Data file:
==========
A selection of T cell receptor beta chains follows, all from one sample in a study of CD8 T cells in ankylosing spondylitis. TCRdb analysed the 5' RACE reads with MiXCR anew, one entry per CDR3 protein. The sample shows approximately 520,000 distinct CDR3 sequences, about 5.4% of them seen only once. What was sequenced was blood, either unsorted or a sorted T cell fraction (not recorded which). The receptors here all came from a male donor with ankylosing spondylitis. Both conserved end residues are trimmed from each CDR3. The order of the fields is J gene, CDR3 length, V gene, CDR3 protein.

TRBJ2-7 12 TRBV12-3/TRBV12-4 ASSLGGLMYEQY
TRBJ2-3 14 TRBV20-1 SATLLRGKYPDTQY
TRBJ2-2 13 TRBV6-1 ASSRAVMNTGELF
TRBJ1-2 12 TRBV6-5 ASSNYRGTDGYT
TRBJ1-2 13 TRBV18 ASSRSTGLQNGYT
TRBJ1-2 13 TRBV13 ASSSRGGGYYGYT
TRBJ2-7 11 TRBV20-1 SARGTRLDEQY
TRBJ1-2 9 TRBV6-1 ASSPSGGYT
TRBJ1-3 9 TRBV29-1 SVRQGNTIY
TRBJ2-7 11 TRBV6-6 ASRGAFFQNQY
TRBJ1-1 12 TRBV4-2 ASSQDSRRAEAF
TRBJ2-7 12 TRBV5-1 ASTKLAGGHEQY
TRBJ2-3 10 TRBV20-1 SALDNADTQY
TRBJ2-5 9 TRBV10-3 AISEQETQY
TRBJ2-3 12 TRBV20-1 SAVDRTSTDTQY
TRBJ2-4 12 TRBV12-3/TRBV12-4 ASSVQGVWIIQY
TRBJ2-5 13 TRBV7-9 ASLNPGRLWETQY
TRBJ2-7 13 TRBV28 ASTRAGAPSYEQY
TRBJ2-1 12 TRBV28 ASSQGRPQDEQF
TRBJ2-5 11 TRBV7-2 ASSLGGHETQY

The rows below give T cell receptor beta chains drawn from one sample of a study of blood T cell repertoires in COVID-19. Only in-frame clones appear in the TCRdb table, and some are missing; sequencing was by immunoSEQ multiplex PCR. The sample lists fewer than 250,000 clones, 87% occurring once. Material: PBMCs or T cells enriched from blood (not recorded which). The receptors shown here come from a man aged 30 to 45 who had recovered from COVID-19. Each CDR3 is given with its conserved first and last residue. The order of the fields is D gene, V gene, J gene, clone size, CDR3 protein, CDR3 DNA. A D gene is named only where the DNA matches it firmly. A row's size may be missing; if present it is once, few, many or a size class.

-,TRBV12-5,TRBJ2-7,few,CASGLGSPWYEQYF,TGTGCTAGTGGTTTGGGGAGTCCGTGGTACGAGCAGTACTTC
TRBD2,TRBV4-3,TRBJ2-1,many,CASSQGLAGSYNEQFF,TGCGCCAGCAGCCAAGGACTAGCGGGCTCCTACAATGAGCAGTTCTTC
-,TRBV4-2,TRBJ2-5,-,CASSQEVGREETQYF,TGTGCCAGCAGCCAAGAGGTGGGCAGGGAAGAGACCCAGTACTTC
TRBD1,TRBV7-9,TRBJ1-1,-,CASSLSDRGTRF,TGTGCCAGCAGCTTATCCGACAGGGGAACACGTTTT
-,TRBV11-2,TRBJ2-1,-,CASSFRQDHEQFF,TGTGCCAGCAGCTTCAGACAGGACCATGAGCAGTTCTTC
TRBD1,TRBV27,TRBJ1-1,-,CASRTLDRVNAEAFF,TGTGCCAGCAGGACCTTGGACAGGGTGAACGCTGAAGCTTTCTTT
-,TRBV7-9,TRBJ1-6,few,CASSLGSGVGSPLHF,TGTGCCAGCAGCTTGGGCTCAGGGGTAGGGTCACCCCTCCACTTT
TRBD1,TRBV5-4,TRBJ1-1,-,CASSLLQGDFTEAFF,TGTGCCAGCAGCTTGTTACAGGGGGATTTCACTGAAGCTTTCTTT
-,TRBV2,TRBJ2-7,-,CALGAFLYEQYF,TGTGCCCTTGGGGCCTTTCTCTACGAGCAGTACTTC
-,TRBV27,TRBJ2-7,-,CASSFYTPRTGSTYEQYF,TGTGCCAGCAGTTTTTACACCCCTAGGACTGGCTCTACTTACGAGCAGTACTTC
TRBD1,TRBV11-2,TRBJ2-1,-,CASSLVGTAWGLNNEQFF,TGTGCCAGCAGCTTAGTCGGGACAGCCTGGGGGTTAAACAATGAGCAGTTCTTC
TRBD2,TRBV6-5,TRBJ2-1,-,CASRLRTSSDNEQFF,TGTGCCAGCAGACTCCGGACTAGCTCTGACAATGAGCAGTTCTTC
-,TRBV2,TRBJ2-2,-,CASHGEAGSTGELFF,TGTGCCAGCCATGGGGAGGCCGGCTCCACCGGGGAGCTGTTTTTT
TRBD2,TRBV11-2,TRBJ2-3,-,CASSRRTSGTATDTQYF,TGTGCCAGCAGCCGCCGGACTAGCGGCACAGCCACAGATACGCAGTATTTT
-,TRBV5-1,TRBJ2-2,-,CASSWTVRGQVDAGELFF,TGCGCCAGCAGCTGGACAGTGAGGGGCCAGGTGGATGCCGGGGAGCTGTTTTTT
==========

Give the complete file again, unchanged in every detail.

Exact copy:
A selection of T cell receptor beta chains follows, all from one sample in a study of CD8 T cells in ankylosing spondylitis. TCRdb analysed the 5' RACE reads with MiXCR anew, one entry per CDR3 protein. The sample shows approximately 520,000 distinct CDR3 sequences, about 5.4% of them seen only once. What was sequenced was blood, either unsorted or a sorted T cell fraction (not recorded which). The receptors here all came from a male donor with ankylosing spondylitis. Both conserved end residues are trimmed from each CDR3. The order of the fields is J gene, CDR3 length, V gene, CDR3 protein.

TRBJ2-7 12 TRBV12-3/TRBV12-4 ASSLGGLMYEQY
TRBJ2-3 14 TRBV20-1 SATLLRGKYPDTQY
TRBJ2-2 13 TRBV6-1 ASSRAVMNTGELF
TRBJ1-2 12 TRBV6-5 ASSNYRGTDGYT
TRBJ1-2 13 TRBV18 ASSRSTGLQNGYT
TRBJ1-2 13 TRBV13 ASSSRGGGYYGYT
TRBJ2-7 11 TRBV20-1 SARGTRLDEQY
TRBJ1-2 9 TRBV6-1 ASSPSGGYT
TRBJ1-3 9 TRBV29-1 SVRQGNTIY
TRBJ2-7 11 TRBV6-6 ASRGAFFQNQY
TRBJ1-1 12 TRBV4-2 ASSQDSRRAEAF
TRBJ2-7 12 TRBV5-1 ASTKLAGGHEQY
TRBJ2-3 10 TRBV20-1 SALDNADTQY
TRBJ2-5 9 TRBV10-3 AISEQETQY
TRBJ2-3 12 TRBV20-1 SAVDRTSTDTQY
TRBJ2-4 12 TRBV12-3/TRBV12-4 ASSVQGVWIIQY
TRBJ2-5 13 TRBV7-9 ASLNPGRLWETQY
TRBJ2-7 13 TRBV28 ASTRAGAPSYEQY
TRBJ2-1 12 TRBV28 ASSQGRPQDEQF
TRBJ2-5 11 TRBV7-2 ASSLGGHETQY

The rows below give T cell receptor beta chains drawn from one sample of a study of blood T cell repertoires in COVID-19. Only in-frame clones appear in the TCRdb table, and some are missing; sequencing was by immunoSEQ multiplex PCR. The sample lists fewer than 250,000 clones, 87% occurring once. Material: PBMCs or T cells enriched from blood (not recorded which). The receptors shown here come from a man aged 30 to 45 who had recovered from COVID-19. Each CDR3 is given with its conserved first and last residue. The order of the fields is D gene, V gene, J gene, clone size, CDR3 protein, CDR3 DNA. A D gene is named only where the DNA matches it firmly. A row's size may be missing; if present it is once, few, many or a size class.

-,TRBV12-5,TRBJ2-7,few,CASGLGSPWYEQYF,TGTGCTAGTGGTTTGGGGAGTCCGTGGTACGAGCAGTACTTC
TRBD2,TRBV4-3,TRBJ2-1,many,CASSQGLAGSYNEQFF,TGCGCCAGCAGCCAAGGACTAGCGGGCTCCTACAATGAGCAGTTCTTC
-,TRBV4-2,TRBJ2-5,-,CASSQEVGREETQYF,TGTGCCAGCAGCCAAGAGGTGGGCAGGGAAGAGACCCAGTACTTC
TRBD1,TRBV7-9,TRBJ1-1,-,CASSLSDRGTRF,TGTGCCAGCAGCTTATCCGACAGGGGAACACGTTTT
-,TRBV11-2,TRBJ2-1,-,CASSFRQDHEQFF,TGTGCCAGCAGCTTCAGACAGGACCATGAGCAGTTCTTC
TRBD1,TRBV27,TRBJ1-1,-,CASRTLDRVNAEAFF,TGTGCCAGCAGGACCTTGGACAGGGTGAACGCTGAAGCTTTCTTT
-,TRBV7-9,TRBJ1-6,few,CASSLGSGVGSPLHF,TGTGCCAGCAGCTTGGGCTCAGGGGTAGGGTCACCCCTCCACTTT
TRBD1,TRBV5-4,TRBJ1-1,-,CASSLLQGDFTEAFF,TGTGCCAGCAGCTTGTTACAGGGGGATTTCACTGAAGCTTTCTTT
-,TRBV2,TRBJ2-7,-,CALGAFLYEQYF,TGTGCCCTTGGGGCCTTTCTCTACGAGCAGTACTTC
-,TRBV27,TRBJ2-7,-,CASSFYTPRTGSTYEQYF,TGTGCCAGCAGTTTTTACACCCCTAGGACTGGCTCTACTTACGAGCAGTACTTC
TRBD1,TRBV11-2,TRBJ2-1,-,CASSLVGTAWGLNNEQFF,TGTGCCAGCAGCTTAGTCGGGACAGCCTGGGGGTTAAACAATGAGCAGTTCTTC
TRBD2,TRBV6-5,TRBJ2-1,-,CASRLRTSSDNEQFF,TGTGCCAGCAGACTCCGGACTAGCTCTGACAATGAGCAGTTCTTC
-,TRBV2,TRBJ2-2,-,CASHGEAGSTGELFF,TGTGCCAGCCATGGGGAGGCCGGCTCCACCGGGGAGCTGTTTTTT
TRBD2,TRBV11-2,TRBJ2-3,-,CASSRRTSGTATDTQYF,TGTGCCAGCAGCCGCCGGACTAGCGGCACAGCCACAGATACGCAGTATTTT
-,TRBV5-1,TRBJ2-2,-,CASSWTVRGQVDAGELFF,TGCGCCAGCAGCTGGACAGTGAGGGGCCAGGTGGATGCCGGGGAGCTGTTTTTT